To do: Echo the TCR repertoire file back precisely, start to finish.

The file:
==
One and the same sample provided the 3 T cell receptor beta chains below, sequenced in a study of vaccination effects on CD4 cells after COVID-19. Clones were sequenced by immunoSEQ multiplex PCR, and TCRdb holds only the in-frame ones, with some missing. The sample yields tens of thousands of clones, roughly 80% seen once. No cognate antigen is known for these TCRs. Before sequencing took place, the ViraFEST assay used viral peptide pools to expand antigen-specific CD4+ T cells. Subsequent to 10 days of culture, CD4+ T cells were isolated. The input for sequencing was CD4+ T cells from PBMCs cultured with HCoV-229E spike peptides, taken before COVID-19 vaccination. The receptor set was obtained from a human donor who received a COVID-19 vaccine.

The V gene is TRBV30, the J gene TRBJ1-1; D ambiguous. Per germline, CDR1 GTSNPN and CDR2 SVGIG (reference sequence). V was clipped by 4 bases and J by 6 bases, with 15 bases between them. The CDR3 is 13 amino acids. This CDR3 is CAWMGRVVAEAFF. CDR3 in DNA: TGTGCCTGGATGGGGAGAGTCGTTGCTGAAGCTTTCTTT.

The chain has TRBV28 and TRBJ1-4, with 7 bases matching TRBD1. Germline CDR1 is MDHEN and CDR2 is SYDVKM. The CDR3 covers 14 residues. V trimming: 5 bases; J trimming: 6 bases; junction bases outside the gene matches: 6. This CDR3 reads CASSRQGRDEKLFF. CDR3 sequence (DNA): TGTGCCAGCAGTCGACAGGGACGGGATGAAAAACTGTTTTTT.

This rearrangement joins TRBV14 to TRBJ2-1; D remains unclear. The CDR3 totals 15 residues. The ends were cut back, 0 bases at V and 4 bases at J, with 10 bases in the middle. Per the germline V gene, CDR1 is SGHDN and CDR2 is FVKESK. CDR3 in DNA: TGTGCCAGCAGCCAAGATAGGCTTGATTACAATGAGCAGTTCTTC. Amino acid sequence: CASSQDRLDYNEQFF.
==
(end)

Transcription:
One and the same sample provided the 3 T cell receptor beta chains below, sequenced in a study of vaccination effects on CD4 cells after COVID-19. Clones were sequenced by immunoSEQ multiplex PCR, and TCRdb holds only the in-frame ones, with some missing. The sample yields tens of thousands of clones, roughly 80% seen once. No cognate antigen is known for these TCRs. Before sequencing took place, the ViraFEST assay used viral peptide pools to expand antigen-specific CD4+ T cells. Subsequent to 10 days of culture, CD4+ T cells were isolated. The input for sequencing was CD4+ T cells from PBMCs cultured with HCoV-229E spike peptides, taken before COVID-19 vaccination. The receptor set was obtained from a human donor who received a COVID-19 vaccine.

The V gene is TRBV30, the J gene TRBJ1-1; D ambiguous. Per germline, CDR1 GTSNPN and CDR2 SVGIG (reference sequence). V was clipped by 4 bases and J by 6 bases, with 15 bases between them. The CDR3 is 13 amino acids. This CDR3 is CAWMGRVVAEAFF. CDR3 in DNA: TGTGCCTGGATGGGGAGAGTCGTTGCTGAAGCTTTCTTT.

The chain has TRBV28 and TRBJ1-4, with 7 bases matching TRBD1. Germline CDR1 is MDHEN and CDR2 is SYDVKM. The CDR3 covers 14 residues. V trimming: 5 bases; J trimming: 6 bases; junction bases outside the gene matches: 6. This CDR3 reads CASSRQGRDEKLFF. CDR3 sequence (DNA): TGTGCCAGCAGTCGACAGGGACGGGATGAAAAACTGTTTTTT.

This rearrangement joins TRBV14 to TRBJ2-1; D remains unclear. The CDR3 totals 15 residues. The ends were cut back, 0 bases at V and 4 bases at J, with 10 bases in the middle. Per the germline V gene, CDR1 is SGHDN and CDR2 is FVKESK. CDR3 in DNA: TGTGCCAGCAGCCAAGATAGGCTTGATTACAATGAGCAGTTCTTC. Amino acid sequence: CASSQDRLDYNEQFF.